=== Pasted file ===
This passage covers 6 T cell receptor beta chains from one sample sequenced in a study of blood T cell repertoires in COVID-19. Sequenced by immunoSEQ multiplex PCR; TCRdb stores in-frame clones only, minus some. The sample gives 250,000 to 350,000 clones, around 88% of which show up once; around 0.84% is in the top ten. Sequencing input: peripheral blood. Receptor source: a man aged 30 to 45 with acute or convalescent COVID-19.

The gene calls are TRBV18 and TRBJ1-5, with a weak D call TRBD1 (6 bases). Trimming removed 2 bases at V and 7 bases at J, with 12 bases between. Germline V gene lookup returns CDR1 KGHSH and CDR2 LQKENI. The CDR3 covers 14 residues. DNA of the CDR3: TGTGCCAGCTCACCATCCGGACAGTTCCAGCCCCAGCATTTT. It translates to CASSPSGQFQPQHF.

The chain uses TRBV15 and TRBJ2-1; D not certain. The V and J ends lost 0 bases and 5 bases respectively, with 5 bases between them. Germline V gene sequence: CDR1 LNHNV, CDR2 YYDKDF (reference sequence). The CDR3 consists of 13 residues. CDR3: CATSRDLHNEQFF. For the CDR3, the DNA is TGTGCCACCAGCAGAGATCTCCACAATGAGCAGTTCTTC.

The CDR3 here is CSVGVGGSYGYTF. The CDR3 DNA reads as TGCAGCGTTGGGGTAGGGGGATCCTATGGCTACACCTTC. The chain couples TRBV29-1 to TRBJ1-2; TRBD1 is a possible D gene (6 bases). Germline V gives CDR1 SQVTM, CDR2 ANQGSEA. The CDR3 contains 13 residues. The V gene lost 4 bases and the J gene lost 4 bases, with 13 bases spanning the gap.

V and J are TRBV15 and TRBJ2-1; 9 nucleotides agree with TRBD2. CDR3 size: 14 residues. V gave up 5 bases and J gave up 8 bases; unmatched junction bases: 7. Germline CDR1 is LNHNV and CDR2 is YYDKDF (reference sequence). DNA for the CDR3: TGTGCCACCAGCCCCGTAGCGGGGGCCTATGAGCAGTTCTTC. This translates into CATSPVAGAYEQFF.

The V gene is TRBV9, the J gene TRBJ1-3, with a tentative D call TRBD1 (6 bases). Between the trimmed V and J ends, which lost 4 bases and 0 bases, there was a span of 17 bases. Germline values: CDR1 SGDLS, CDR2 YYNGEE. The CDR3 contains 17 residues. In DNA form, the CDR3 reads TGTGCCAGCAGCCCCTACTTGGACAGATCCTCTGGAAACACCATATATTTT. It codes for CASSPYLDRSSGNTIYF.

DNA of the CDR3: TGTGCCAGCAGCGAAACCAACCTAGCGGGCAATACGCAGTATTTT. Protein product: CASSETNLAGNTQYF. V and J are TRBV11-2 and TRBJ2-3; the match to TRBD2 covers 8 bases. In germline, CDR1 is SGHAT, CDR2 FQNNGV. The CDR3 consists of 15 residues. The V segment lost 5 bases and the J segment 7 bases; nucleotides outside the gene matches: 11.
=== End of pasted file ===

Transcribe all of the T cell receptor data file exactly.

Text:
This passage covers 6 T cell receptor beta chains from one sample sequenced in a study of blood T cell repertoires in COVID-19. Sequenced by immunoSEQ multiplex PCR; TCRdb stores in-frame clones only, minus some. The sample gives 250,000 to 350,000 clones, around 88% of which show up once; around 0.84% is in the top ten. Sequencing input: peripheral blood. Receptor source: a man aged 30 to 45 with acute or convalescent COVID-19.

The gene calls are TRBV18 and TRBJ1-5, with a weak D call TRBD1 (6 bases). Trimming removed 2 bases at V and 7 bases at J, with 12 bases between. Germline V gene lookup returns CDR1 KGHSH and CDR2 LQKENI. The CDR3 covers 14 residues. DNA of the CDR3: TGTGCCAGCTCACCATCCGGACAGTTCCAGCCCCAGCATTTT. It translates to CASSPSGQFQPQHF.

The chain uses TRBV15 and TRBJ2-1; D not certain. The V and J ends lost 0 bases and 5 bases respectively, with 5 bases between them. Germline V gene sequence: CDR1 LNHNV, CDR2 YYDKDF (reference sequence). The CDR3 consists of 13 residues. CDR3: CATSRDLHNEQFF. For the CDR3, the DNA is TGTGCCACCAGCAGAGATCTCCACAATGAGCAGTTCTTC.

The CDR3 here is CSVGVGGSYGYTF. The CDR3 DNA reads as TGCAGCGTTGGGGTAGGGGGATCCTATGGCTACACCTTC. The chain couples TRBV29-1 to TRBJ1-2; TRBD1 is a possible D gene (6 bases). Germline V gives CDR1 SQVTM, CDR2 ANQGSEA. The CDR3 contains 13 residues. The V gene lost 4 bases and the J gene lost 4 bases, with 13 bases spanning the gap.

V and J are TRBV15 and TRBJ2-1; 9 nucleotides agree with TRBD2. CDR3 size: 14 residues. V gave up 5 bases and J gave up 8 bases; unmatched junction bases: 7. Germline CDR1 is LNHNV and CDR2 is YYDKDF (reference sequence). DNA for the CDR3: TGTGCCACCAGCCCCGTAGCGGGGGCCTATGAGCAGTTCTTC. This translates into CATSPVAGAYEQFF.

The V gene is TRBV9, the J gene TRBJ1-3, with a tentative D call TRBD1 (6 bases). Between the trimmed V and J ends, which lost 4 bases and 0 bases, there was a span of 17 bases. Germline values: CDR1 SGDLS, CDR2 YYNGEE. The CDR3 contains 17 residues. In DNA form, the CDR3 reads TGTGCCAGCAGCCCCTACTTGGACAGATCCTCTGGAAACACCATATATTTT. It codes for CASSPYLDRSSGNTIYF.

DNA of the CDR3: TGTGCCAGCAGCGAAACCAACCTAGCGGGCAATACGCAGTATTTT. Protein product: CASSETNLAGNTQYF. V and J are TRBV11-2 and TRBJ2-3; the match to TRBD2 covers 8 bases. In germline, CDR1 is SGHAT, CDR2 FQNNGV. The CDR3 consists of 15 residues. The V segment lost 5 bases and the J segment 7 bases; nucleotides outside the gene matches: 11.